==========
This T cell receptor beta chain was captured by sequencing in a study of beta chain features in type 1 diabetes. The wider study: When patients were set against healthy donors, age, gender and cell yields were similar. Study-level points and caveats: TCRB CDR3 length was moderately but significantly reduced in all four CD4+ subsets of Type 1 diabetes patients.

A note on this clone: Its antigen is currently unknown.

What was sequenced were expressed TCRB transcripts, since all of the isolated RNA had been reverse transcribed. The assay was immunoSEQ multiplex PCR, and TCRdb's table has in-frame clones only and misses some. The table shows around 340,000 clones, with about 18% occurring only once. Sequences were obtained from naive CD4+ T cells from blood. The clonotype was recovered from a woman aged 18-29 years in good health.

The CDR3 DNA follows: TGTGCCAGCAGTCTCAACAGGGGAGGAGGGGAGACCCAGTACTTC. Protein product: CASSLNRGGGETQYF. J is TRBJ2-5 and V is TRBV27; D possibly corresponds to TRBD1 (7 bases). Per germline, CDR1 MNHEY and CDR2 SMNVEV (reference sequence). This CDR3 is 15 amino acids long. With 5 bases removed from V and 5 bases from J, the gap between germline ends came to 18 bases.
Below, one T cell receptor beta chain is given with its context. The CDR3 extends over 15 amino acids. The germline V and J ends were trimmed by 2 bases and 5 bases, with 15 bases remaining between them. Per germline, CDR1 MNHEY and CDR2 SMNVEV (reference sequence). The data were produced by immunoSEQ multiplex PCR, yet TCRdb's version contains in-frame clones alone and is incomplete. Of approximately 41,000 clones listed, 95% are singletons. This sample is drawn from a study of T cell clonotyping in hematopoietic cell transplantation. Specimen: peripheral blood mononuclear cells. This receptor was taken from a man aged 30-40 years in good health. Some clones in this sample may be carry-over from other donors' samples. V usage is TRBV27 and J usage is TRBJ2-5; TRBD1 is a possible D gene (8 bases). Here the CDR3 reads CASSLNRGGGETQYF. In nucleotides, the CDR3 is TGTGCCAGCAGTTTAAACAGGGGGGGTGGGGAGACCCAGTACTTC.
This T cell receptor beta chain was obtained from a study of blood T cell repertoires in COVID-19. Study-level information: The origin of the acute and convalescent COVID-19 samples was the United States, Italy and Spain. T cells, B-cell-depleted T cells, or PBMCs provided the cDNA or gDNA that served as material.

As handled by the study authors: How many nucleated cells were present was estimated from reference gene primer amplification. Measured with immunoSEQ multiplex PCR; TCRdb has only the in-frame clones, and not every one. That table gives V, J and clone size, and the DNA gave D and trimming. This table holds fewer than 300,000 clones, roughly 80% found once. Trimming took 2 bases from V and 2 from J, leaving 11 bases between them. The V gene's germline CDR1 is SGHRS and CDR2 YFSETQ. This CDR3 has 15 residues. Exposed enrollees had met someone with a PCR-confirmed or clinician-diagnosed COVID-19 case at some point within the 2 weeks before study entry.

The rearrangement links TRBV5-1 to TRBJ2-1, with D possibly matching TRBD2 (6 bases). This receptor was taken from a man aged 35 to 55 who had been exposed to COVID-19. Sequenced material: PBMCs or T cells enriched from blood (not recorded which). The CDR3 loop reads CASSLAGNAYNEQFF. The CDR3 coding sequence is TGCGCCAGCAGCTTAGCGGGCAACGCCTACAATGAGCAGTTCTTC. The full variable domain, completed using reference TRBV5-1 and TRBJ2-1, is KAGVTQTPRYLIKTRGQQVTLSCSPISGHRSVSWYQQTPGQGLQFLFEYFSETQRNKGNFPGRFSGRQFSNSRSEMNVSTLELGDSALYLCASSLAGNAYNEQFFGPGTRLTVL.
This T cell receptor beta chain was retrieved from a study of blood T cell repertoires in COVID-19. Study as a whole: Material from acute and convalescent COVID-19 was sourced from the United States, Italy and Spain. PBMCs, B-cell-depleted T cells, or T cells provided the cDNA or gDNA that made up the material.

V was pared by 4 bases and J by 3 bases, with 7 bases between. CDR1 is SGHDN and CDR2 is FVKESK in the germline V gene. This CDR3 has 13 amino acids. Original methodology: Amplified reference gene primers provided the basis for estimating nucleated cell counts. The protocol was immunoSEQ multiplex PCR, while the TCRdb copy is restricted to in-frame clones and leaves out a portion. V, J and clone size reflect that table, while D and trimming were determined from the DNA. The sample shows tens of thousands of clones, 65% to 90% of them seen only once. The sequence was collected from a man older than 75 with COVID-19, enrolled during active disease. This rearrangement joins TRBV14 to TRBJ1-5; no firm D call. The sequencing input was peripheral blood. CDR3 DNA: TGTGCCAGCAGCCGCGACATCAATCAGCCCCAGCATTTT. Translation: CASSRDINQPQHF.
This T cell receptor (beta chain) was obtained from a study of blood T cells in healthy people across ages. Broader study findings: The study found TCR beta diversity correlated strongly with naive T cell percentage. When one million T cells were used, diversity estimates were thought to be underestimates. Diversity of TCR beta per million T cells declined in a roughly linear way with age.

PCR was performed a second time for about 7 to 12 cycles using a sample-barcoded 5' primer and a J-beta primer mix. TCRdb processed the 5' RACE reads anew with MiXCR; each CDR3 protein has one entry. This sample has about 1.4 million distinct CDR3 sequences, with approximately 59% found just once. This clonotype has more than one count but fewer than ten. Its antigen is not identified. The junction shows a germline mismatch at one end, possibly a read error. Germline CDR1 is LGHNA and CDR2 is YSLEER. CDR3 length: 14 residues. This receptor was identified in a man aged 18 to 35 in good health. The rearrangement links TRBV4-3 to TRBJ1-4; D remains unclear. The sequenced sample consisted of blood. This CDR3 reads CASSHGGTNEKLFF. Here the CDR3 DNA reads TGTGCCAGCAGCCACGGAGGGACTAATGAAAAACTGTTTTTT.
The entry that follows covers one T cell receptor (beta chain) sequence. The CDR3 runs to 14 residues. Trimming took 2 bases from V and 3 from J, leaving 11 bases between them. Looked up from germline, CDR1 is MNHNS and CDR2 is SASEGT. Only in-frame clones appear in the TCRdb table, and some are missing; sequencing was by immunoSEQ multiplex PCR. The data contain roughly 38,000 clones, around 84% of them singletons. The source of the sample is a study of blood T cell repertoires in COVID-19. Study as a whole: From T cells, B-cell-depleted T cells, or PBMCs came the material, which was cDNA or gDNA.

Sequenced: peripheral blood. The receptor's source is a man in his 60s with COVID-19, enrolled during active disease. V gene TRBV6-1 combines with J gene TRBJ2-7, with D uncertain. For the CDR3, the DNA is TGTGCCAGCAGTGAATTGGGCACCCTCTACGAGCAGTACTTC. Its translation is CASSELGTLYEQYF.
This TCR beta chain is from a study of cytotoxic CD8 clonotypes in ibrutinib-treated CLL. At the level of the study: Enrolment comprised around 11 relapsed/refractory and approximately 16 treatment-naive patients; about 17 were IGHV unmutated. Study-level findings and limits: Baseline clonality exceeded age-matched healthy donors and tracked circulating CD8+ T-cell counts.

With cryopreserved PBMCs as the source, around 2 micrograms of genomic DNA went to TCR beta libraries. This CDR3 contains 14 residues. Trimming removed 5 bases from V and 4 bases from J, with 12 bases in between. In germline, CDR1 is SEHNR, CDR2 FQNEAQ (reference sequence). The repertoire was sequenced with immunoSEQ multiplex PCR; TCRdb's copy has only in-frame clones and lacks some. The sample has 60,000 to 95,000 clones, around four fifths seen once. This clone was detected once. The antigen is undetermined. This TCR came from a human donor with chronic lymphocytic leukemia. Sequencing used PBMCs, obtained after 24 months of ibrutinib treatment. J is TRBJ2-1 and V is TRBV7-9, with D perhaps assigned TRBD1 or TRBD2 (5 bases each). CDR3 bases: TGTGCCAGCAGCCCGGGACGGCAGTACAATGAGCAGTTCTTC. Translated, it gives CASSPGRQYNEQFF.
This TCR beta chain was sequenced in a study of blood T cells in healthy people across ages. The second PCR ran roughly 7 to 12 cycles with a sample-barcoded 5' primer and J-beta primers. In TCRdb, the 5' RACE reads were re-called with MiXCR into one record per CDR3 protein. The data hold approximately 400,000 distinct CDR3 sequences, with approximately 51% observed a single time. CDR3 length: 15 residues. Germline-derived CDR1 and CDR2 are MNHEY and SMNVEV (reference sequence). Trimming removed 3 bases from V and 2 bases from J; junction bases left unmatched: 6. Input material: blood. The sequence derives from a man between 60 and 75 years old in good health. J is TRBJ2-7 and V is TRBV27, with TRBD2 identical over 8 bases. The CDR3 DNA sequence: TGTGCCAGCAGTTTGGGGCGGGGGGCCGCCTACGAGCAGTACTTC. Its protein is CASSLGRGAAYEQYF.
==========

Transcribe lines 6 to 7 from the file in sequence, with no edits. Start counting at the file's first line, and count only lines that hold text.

This T cell receptor beta chain was obtained from a study of blood T cell repertoires in COVID-19. Study-level information: The origin of the acute and convalescent COVID-19 samples was the United States, Italy and Spain. T cells, B-cell-depleted T cells, or PBMCs provided the cDNA or gDNA that served as material.

As handled by the study authors: How many nucleated cells were present was estimated from reference gene primer amplification. Measured with immunoSEQ multiplex PCR; TCRdb has only the in-frame clones, and not every one. That table gives V, J and clone size, and the DNA gave D and trimming. This table holds fewer than 300,000 clones, roughly 80% found once. Trimming took 2 bases from V and 2 from J, leaving 11 bases between them. The V gene's germline CDR1 is SGHRS and CDR2 YFSETQ. This CDR3 has 15 residues. Exposed enrollees had met someone with a PCR-confirmed or clinician-diagnosed COVID-19 case at some point within the 2 weeks before study entry.